While waiting to be able to discern their atmospheres and deduce whether they are habitable, astronomers are subjecting certain exoplanets to simulations to gauge the possibilities. In the case of Kepler-62f, the presence of liquid water on the surface is possible… under certain conditions.
In 2013, the Kepler mission discovered a solar system made up of five planets orbiting around a star smaller and colder than our Sun. They will baptize this star Kepler-62. The fifth planet in this system, Kepler-62f, located 1,200 light-years away in the constellation Lyra, is 40% larger than Earth, and completes its orbit in 267 days. These criteria therefore classify it among the potential habitable worlds, presenting the best probabilities of possessing liquid on the surface.
Some astronomers focus their time and energy on finding planets in the “habitable” zone of their star. The doctor Aomawa Shields, an astrophysicist at the University of Washington, has made it her specialty. To do this, the researcher models the potential climates of these exoplanets. Indeed, we now know that the atmosphere of a planet is crucial for its climate and for a potential form of life. Concerning Kepler-62f, the astrophysicist suggests that several atmospheric « mixtures » could allow the planet to maintain a surface temperature high enough for the water to remain there in liquid form.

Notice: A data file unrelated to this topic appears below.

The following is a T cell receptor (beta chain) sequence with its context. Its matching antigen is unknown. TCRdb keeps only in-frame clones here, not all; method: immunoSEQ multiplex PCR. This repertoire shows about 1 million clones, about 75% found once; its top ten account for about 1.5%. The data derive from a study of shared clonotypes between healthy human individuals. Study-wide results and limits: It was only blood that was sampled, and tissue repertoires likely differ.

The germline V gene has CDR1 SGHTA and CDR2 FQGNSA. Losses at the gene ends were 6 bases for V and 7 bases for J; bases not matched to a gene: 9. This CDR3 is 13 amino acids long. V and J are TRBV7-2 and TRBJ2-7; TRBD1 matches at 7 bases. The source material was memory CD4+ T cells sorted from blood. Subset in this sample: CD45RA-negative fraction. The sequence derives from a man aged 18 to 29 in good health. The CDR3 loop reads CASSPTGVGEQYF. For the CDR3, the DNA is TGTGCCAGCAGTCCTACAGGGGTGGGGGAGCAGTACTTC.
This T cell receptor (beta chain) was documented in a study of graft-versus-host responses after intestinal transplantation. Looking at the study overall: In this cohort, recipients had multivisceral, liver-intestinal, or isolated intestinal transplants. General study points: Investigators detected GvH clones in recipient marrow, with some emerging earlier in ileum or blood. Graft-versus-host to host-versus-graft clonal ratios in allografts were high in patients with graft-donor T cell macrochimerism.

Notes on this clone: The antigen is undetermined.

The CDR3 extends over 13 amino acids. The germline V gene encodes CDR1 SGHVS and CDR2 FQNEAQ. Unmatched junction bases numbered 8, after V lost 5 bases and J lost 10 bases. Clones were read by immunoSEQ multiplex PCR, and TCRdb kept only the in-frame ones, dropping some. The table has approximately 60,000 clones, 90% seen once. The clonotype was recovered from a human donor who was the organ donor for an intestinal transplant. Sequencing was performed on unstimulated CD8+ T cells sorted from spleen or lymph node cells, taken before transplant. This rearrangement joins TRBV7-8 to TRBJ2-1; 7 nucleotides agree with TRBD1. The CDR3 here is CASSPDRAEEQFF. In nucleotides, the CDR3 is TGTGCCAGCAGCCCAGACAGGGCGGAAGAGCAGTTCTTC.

Indeed, to give life, the atmosphere of Kepler-62f should have a density between three and five times greater than that of the Earth and be entirely composed of carbon dioxide, or carbon dioxide. If the surface of the planet, however, does not have a natural mechanism for the production and retention of carbon dioxide, its surface would freeze. It would, however, be possible to see temperatures rise above the freezing point at certain points in its orbit closer to the star. The calculations were made using a supercomputer and known global climate models.
This is the first time that orbital models have been combined with climate models to study an exoplanet. A method that the astronomer suggests democratizing to assess the habitability of other candidate rocky planets in our galactic neighborhood. “It will help us understand how certain planets can be habitable over a wide range of factors, for which we do not yet have data from telescopes.she explains. And it will allow us to generate a priority list of targets to follow more closely with the next generation of telescopes that will be able to search for biosignatures in the otherworldly atmosphere. »